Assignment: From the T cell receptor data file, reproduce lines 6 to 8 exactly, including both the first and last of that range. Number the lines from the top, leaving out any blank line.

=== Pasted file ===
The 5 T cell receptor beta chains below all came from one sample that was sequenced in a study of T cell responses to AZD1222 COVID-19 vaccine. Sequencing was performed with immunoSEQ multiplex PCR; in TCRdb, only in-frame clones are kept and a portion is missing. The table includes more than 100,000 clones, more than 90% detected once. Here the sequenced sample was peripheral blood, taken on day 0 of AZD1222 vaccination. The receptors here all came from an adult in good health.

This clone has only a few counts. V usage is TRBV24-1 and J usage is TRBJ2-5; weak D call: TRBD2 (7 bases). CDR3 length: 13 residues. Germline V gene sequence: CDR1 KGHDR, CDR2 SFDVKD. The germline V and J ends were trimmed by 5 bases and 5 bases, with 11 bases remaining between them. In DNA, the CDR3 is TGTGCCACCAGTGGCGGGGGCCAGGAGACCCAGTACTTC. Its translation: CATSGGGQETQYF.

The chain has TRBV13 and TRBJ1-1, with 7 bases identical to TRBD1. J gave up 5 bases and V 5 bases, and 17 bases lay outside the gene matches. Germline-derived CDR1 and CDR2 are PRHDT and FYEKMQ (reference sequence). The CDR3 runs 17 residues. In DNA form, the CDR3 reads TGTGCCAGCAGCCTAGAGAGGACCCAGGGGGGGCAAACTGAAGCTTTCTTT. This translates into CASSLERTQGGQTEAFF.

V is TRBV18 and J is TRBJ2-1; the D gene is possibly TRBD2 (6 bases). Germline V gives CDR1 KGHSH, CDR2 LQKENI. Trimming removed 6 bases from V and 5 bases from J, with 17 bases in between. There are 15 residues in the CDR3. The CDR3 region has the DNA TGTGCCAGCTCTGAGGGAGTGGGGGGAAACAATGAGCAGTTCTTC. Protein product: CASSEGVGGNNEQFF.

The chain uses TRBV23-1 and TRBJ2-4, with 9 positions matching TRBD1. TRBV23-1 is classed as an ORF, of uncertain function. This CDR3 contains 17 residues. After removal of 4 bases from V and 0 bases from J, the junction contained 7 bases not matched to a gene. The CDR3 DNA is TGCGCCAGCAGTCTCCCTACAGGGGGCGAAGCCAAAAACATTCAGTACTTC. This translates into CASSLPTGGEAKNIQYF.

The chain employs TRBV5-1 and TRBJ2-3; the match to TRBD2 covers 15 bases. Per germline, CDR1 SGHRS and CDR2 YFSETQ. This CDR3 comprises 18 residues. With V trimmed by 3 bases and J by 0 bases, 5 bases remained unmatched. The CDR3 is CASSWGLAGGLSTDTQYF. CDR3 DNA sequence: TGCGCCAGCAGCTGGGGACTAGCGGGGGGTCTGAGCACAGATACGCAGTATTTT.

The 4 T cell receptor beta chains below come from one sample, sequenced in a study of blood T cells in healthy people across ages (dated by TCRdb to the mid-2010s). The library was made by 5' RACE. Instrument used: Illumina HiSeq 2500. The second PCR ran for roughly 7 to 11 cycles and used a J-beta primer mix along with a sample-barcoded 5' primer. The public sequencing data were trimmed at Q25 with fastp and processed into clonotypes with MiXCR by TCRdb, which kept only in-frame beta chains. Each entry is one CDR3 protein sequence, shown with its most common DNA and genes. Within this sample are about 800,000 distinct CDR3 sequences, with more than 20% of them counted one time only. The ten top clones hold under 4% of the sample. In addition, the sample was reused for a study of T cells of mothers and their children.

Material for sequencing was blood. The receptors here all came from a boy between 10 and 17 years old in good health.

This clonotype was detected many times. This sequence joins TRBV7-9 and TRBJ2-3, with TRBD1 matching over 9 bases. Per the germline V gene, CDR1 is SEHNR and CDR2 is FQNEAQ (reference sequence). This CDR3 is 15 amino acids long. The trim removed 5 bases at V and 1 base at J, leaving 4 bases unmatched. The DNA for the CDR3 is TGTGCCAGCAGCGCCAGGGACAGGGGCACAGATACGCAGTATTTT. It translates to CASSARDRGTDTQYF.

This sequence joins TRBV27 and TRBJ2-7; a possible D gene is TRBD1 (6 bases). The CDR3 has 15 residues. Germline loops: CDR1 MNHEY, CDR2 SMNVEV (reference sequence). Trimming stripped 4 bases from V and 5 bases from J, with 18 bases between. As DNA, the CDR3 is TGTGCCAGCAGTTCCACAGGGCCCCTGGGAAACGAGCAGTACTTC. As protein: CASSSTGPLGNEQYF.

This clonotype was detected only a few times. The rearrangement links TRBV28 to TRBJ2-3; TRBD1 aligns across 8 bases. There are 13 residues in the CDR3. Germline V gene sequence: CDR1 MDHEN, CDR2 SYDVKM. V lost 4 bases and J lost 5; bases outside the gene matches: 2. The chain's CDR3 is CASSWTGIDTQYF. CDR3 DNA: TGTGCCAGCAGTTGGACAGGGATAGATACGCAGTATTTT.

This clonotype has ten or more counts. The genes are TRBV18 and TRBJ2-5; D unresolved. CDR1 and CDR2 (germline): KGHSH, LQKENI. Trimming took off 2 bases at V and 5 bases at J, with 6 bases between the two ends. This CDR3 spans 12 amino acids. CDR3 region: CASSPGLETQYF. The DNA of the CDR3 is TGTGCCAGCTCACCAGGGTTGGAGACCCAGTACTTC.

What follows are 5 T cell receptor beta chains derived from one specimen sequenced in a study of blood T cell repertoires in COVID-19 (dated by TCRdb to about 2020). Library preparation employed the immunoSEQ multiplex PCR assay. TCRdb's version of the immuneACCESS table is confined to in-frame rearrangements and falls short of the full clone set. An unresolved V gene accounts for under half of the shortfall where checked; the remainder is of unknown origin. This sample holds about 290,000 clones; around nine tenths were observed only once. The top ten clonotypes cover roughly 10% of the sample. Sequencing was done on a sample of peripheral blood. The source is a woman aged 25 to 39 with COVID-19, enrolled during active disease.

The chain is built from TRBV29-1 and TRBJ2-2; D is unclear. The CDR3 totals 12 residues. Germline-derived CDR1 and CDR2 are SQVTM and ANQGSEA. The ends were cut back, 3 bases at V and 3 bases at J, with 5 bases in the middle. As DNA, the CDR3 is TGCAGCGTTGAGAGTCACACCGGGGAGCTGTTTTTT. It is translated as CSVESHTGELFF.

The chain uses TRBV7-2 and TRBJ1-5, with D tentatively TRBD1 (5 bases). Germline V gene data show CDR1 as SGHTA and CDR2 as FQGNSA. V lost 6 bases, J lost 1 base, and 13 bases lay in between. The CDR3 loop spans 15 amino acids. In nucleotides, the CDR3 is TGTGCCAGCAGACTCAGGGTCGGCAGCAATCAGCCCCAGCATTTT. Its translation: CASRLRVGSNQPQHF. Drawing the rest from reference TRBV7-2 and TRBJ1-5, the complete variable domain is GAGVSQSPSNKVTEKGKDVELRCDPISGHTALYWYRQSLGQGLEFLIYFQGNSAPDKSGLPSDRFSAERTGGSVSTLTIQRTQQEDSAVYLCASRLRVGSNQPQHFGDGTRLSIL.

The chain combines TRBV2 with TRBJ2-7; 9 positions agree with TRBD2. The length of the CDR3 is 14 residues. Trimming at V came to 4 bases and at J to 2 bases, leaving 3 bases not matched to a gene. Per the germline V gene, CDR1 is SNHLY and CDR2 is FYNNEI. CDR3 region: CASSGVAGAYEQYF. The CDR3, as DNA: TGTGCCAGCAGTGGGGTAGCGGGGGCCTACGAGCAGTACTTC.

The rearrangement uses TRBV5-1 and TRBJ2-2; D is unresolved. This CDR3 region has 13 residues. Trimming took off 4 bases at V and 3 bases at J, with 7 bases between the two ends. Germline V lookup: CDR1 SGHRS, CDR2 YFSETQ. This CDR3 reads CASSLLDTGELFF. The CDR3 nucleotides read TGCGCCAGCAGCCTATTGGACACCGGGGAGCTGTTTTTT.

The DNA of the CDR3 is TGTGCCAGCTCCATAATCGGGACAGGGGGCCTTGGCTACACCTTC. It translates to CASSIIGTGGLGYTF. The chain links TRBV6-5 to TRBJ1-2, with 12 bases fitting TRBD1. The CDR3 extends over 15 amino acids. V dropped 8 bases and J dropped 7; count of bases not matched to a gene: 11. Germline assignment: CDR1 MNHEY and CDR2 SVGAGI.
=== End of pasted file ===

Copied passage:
The chain employs TRBV5-1 and TRBJ2-3; the match to TRBD2 covers 15 bases. Per germline, CDR1 SGHRS and CDR2 YFSETQ. This CDR3 comprises 18 residues. With V trimmed by 3 bases and J by 0 bases, 5 bases remained unmatched. The CDR3 is CASSWGLAGGLSTDTQYF. CDR3 DNA sequence: TGCGCCAGCAGCTGGGGACTAGCGGGGGGTCTGAGCACAGATACGCAGTATTTT.

The 4 T cell receptor beta chains below come from one sample, sequenced in a study of blood T cells in healthy people across ages (dated by TCRdb to the mid-2010s). The library was made by 5' RACE. Instrument used: Illumina HiSeq 2500. The second PCR ran for roughly 7 to 11 cycles and used a J-beta primer mix along with a sample-barcoded 5' primer. The public sequencing data were trimmed at Q25 with fastp and processed into clonotypes with MiXCR by TCRdb, which kept only in-frame beta chains. Each entry is one CDR3 protein sequence, shown with its most common DNA and genes. Within this sample are about 800,000 distinct CDR3 sequences, with more than 20% of them counted one time only. The ten top clones hold under 4% of the sample. In addition, the sample was reused for a study of T cells of mothers and their children.

Material for sequencing was blood. The receptors here all came from a boy between 10 and 17 years old in good health.